The stunning St Stephen's Basilica (also known as Budapest Cathedral) is a Roman-Catholic basilica named after Stephen, the first King of Hungary (whose mummified right-hand can be seen in a glass case in the chapel), and is the third-largest church in the country. The basilica is regarded as the most important church building in Hungary and is a hugely popular tourist attraction. It is one of the two tallest buildings in Budapest (equal to the Parliament Building) and was completed in 1905, taking over 50 years to build due to the collapse of the original dome. St Stephen's Basilica is designed in a neo-Classical and neo-Renaissance style and comprises two large bell towers either side of its 96 metre high dome. The basilica's interior is particularly beautiful and was decorated by famous artists of the era. The view from the top of St Stephen's Basilica is truly spectacular - walk the 364 step staircase or take an elevator to the observation deck for some unforgettable views.
Note: entry to the observation deck is at a charge.
St Stephen's Basilica
Other popular tourist attractions in Budapest include the Hungarian State Opera House. The building was designed by Miklos Ybl in a neo-Renaissance style with elements of Baroque, and is considered to be one the architect's greatest masterpieces. It is regarded as one of the finest opera houses in the world in beauty and quality of acoustics.
Hungarian State Opera House
Another of Budapest’s iconic attractions is the Chain Bridge, one of several bridges spanning the River Danube and was the first permanent bridge to be built across the river, opening in 1849. The bridge in anchored on the Pest side of the Danube adjacent to Gresham Palace, and on the Buda side near to the bottom on the funicular, leading to Buda Castle. The bridge is an incredibly attractive piece of architecture and is best appreciated at night.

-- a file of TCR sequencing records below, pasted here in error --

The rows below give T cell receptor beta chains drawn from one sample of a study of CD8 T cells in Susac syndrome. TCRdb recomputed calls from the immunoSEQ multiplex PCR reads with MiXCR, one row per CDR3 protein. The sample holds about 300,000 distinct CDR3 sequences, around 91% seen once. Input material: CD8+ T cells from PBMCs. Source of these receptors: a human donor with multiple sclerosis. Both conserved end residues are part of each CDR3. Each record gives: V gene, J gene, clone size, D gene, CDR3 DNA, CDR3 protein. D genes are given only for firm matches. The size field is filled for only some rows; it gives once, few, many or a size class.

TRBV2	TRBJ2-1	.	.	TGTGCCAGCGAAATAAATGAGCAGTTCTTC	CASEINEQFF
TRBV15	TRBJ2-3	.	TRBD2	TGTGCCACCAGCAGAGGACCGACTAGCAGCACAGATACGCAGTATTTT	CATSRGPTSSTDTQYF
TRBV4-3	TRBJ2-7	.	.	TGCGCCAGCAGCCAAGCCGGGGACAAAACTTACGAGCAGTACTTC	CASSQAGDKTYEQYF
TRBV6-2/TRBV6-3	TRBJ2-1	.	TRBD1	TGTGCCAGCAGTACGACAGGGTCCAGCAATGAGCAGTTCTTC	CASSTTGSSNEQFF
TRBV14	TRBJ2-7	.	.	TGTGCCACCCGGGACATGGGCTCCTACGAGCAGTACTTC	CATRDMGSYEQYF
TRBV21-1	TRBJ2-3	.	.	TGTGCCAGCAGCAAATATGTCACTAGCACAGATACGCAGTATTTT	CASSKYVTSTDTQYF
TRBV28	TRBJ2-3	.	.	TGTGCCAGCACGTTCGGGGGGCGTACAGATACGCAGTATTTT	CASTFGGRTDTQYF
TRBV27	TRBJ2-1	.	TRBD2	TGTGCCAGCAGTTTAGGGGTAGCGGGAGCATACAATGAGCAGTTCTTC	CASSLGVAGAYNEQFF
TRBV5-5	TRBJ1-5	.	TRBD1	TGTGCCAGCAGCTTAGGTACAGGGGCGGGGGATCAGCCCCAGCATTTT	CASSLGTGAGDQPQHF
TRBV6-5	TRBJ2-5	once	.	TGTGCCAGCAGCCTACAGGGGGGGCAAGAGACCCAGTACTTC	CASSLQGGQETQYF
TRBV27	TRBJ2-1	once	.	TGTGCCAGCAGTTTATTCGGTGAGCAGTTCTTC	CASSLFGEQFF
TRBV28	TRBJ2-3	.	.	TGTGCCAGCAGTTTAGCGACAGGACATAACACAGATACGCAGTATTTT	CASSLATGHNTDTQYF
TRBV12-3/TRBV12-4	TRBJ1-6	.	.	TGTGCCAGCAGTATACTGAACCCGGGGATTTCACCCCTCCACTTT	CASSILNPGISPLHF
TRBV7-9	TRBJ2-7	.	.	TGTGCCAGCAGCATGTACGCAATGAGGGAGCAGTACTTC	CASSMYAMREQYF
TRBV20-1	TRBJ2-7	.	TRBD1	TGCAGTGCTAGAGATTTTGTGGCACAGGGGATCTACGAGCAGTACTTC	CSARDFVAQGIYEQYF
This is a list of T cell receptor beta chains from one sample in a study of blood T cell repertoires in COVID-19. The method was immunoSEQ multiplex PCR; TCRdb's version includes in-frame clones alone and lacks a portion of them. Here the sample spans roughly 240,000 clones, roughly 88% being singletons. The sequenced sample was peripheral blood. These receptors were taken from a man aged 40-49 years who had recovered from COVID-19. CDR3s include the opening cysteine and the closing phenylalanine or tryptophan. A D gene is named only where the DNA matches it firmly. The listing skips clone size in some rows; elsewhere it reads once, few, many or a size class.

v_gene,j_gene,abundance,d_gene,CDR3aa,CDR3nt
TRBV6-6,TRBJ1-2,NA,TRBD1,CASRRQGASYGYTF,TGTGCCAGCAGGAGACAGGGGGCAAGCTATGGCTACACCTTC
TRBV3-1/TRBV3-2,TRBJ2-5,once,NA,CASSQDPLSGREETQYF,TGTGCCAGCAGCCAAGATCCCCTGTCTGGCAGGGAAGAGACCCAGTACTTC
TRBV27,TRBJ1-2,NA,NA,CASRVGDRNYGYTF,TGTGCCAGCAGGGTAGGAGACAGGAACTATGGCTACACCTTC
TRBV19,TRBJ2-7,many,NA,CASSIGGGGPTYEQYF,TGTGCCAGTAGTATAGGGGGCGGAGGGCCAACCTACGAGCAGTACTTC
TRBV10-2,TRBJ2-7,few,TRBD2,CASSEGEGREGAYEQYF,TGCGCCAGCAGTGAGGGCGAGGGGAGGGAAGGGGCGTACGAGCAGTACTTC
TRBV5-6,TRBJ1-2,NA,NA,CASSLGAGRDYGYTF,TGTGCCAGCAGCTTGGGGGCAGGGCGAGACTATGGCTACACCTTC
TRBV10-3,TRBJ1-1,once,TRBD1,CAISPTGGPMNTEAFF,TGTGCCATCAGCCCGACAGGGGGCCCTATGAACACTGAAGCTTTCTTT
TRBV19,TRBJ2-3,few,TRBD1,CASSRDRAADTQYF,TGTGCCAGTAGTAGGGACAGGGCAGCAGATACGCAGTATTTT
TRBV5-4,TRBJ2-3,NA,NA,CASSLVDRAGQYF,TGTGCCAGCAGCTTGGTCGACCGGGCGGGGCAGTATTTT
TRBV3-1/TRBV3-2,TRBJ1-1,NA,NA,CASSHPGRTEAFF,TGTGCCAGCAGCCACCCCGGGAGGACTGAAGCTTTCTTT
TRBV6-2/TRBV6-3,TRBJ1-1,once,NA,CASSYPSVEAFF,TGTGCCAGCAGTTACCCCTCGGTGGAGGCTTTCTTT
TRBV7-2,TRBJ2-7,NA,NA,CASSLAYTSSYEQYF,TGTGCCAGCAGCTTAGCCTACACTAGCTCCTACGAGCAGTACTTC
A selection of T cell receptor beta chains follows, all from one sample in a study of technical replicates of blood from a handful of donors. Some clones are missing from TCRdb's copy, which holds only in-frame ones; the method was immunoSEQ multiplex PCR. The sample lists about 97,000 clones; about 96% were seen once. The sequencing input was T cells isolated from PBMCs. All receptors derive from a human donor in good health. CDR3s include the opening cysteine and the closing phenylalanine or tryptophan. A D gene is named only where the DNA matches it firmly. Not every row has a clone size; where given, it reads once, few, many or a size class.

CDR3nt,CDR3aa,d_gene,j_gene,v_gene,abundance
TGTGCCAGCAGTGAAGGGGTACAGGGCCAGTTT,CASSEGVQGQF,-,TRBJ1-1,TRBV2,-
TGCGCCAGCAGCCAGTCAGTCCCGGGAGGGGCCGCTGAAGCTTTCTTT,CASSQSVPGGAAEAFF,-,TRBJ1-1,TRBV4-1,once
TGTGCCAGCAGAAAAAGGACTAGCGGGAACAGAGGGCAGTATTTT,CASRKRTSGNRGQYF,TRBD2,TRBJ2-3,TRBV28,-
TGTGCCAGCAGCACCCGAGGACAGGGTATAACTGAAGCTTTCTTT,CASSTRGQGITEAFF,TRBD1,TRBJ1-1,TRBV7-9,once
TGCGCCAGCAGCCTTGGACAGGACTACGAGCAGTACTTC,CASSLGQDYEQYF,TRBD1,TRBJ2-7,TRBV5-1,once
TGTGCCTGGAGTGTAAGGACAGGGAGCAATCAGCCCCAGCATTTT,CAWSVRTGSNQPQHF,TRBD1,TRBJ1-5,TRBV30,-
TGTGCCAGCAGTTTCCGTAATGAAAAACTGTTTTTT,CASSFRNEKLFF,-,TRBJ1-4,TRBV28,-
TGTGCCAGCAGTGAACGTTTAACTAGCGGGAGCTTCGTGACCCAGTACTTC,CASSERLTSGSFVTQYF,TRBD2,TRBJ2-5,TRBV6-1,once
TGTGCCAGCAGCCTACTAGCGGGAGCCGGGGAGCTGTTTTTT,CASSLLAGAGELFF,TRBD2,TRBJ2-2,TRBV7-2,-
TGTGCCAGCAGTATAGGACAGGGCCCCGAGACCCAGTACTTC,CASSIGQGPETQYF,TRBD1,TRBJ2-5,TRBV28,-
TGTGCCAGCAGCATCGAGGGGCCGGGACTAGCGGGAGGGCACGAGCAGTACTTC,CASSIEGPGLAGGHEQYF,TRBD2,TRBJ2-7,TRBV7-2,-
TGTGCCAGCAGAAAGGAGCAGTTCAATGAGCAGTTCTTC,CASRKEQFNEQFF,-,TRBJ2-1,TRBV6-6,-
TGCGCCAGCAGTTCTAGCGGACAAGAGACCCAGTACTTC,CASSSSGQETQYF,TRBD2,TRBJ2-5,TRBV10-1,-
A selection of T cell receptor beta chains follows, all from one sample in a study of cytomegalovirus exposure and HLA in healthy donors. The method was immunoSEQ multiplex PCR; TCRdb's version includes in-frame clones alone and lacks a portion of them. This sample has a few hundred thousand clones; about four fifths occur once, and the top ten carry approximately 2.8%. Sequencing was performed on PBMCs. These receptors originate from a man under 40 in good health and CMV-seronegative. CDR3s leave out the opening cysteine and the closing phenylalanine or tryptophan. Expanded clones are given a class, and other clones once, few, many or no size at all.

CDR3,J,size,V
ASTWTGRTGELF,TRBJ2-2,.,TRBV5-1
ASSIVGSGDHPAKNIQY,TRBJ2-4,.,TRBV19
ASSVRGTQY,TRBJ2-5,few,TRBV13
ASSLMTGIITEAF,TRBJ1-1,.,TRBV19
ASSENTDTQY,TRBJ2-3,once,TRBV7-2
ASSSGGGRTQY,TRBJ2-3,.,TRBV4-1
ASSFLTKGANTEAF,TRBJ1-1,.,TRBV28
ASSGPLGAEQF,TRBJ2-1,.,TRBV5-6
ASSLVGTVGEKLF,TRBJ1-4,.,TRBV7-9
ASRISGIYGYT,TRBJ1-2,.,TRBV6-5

Budapest's illuminated Chain Bridge at night
If you're planning on taking a tour of Europe's finest in the near future, or simply want a short break in a fantastic city that truly does have everything, make sure you pay this hidden gem a visit. Practically bursting at the seams with culture, awe-inspiring architecture, unique history, and some jaw-dropping views, all wrapped up in one exceptionally attractive package... Budapest is more than worthy of this endorsement. I hope this post has inspired you to go explore Budapest for yourself, and if you've always had the desire to visit, it will not disappoint. But don't just take my word for it...
As with any major city in Europe, be sure to keep an eye on money and personal belongings at all times. Pick-pockets may operate in popular tourist areas, in and around the metro, and in shopping centres. Take particular care when walking around at night - avoid poorly lit streets and underpasses.